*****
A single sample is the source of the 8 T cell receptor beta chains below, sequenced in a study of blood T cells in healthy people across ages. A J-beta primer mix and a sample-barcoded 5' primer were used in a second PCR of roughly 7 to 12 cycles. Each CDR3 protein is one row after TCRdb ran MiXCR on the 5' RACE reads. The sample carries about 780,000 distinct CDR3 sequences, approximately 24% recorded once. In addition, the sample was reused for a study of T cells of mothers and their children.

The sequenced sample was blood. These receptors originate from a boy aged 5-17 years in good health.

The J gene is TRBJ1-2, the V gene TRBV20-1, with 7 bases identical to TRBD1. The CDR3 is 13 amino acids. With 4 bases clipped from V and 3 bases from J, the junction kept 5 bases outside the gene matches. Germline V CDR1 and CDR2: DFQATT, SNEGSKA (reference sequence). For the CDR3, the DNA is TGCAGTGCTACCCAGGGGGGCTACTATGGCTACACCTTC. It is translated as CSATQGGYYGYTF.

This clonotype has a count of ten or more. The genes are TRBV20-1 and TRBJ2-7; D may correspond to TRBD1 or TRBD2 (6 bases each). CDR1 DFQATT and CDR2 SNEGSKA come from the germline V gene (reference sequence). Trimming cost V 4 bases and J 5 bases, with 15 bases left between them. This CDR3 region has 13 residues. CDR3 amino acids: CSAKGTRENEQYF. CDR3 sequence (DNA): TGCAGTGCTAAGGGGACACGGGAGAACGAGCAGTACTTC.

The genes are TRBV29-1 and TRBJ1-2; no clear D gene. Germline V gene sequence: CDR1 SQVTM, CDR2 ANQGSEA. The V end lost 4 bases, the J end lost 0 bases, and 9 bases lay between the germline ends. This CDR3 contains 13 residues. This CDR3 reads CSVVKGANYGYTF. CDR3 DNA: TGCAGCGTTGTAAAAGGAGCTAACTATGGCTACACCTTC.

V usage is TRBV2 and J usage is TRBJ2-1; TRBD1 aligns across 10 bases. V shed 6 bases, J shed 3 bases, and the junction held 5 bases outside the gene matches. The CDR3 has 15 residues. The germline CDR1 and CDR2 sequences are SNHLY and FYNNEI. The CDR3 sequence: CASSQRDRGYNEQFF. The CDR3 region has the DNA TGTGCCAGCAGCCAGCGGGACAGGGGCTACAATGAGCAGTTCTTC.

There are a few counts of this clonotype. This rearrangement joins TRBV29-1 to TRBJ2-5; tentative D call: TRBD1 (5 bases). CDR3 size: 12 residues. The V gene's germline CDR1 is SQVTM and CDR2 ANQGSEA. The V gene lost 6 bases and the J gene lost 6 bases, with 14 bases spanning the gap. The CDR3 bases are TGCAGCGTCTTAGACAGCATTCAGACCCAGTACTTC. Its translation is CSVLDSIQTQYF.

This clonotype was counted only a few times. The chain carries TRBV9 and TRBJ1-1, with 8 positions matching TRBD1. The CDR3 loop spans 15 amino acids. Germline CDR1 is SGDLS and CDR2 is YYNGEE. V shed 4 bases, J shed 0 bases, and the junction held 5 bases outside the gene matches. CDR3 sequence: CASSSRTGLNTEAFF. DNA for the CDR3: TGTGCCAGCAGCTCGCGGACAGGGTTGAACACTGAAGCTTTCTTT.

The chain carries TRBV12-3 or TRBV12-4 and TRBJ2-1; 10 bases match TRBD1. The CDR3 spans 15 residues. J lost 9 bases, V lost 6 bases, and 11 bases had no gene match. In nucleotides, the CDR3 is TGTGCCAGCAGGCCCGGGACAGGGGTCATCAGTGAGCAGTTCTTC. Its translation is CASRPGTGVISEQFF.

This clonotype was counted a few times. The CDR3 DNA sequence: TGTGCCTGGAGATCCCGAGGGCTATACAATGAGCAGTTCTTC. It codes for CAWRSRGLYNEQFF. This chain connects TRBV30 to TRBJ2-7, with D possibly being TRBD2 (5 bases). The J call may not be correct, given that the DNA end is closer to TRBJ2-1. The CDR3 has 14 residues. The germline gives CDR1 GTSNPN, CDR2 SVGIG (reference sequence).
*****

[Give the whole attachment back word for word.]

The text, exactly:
A single sample is the source of the 8 T cell receptor beta chains below, sequenced in a study of blood T cells in healthy people across ages. A J-beta primer mix and a sample-barcoded 5' primer were used in a second PCR of roughly 7 to 12 cycles. Each CDR3 protein is one row after TCRdb ran MiXCR on the 5' RACE reads. The sample carries about 780,000 distinct CDR3 sequences, approximately 24% recorded once. In addition, the sample was reused for a study of T cells of mothers and their children.

The sequenced sample was blood. These receptors originate from a boy aged 5-17 years in good health.

The J gene is TRBJ1-2, the V gene TRBV20-1, with 7 bases identical to TRBD1. The CDR3 is 13 amino acids. With 4 bases clipped from V and 3 bases from J, the junction kept 5 bases outside the gene matches. Germline V CDR1 and CDR2: DFQATT, SNEGSKA (reference sequence). For the CDR3, the DNA is TGCAGTGCTACCCAGGGGGGCTACTATGGCTACACCTTC. It is translated as CSATQGGYYGYTF.

This clonotype has a count of ten or more. The genes are TRBV20-1 and TRBJ2-7; D may correspond to TRBD1 or TRBD2 (6 bases each). CDR1 DFQATT and CDR2 SNEGSKA come from the germline V gene (reference sequence). Trimming cost V 4 bases and J 5 bases, with 15 bases left between them. This CDR3 region has 13 residues. CDR3 amino acids: CSAKGTRENEQYF. CDR3 sequence (DNA): TGCAGTGCTAAGGGGACACGGGAGAACGAGCAGTACTTC.

The genes are TRBV29-1 and TRBJ1-2; no clear D gene. Germline V gene sequence: CDR1 SQVTM, CDR2 ANQGSEA. The V end lost 4 bases, the J end lost 0 bases, and 9 bases lay between the germline ends. This CDR3 contains 13 residues. This CDR3 reads CSVVKGANYGYTF. CDR3 DNA: TGCAGCGTTGTAAAAGGAGCTAACTATGGCTACACCTTC.

V usage is TRBV2 and J usage is TRBJ2-1; TRBD1 aligns across 10 bases. V shed 6 bases, J shed 3 bases, and the junction held 5 bases outside the gene matches. The CDR3 has 15 residues. The germline CDR1 and CDR2 sequences are SNHLY and FYNNEI. The CDR3 sequence: CASSQRDRGYNEQFF. The CDR3 region has the DNA TGTGCCAGCAGCCAGCGGGACAGGGGCTACAATGAGCAGTTCTTC.

There are a few counts of this clonotype. This rearrangement joins TRBV29-1 to TRBJ2-5; tentative D call: TRBD1 (5 bases). CDR3 size: 12 residues. The V gene's germline CDR1 is SQVTM and CDR2 ANQGSEA. The V gene lost 6 bases and the J gene lost 6 bases, with 14 bases spanning the gap. The CDR3 bases are TGCAGCGTCTTAGACAGCATTCAGACCCAGTACTTC. Its translation is CSVLDSIQTQYF.

This clonotype was counted only a few times. The chain carries TRBV9 and TRBJ1-1, with 8 positions matching TRBD1. The CDR3 loop spans 15 amino acids. Germline CDR1 is SGDLS and CDR2 is YYNGEE. V shed 4 bases, J shed 0 bases, and the junction held 5 bases outside the gene matches. CDR3 sequence: CASSSRTGLNTEAFF. DNA for the CDR3: TGTGCCAGCAGCTCGCGGACAGGGTTGAACACTGAAGCTTTCTTT.

The chain carries TRBV12-3 or TRBV12-4 and TRBJ2-1; 10 bases match TRBD1. The CDR3 spans 15 residues. J lost 9 bases, V lost 6 bases, and 11 bases had no gene match. In nucleotides, the CDR3 is TGTGCCAGCAGGCCCGGGACAGGGGTCATCAGTGAGCAGTTCTTC. Its translation is CASRPGTGVISEQFF.

This clonotype was counted a few times. The CDR3 DNA sequence: TGTGCCTGGAGATCCCGAGGGCTATACAATGAGCAGTTCTTC. It codes for CAWRSRGLYNEQFF. This chain connects TRBV30 to TRBJ2-7, with D possibly being TRBD2 (5 bases). The J call may not be correct, given that the DNA end is closer to TRBJ2-1. The CDR3 has 14 residues. The germline gives CDR1 GTSNPN, CDR2 SVGIG (reference sequence).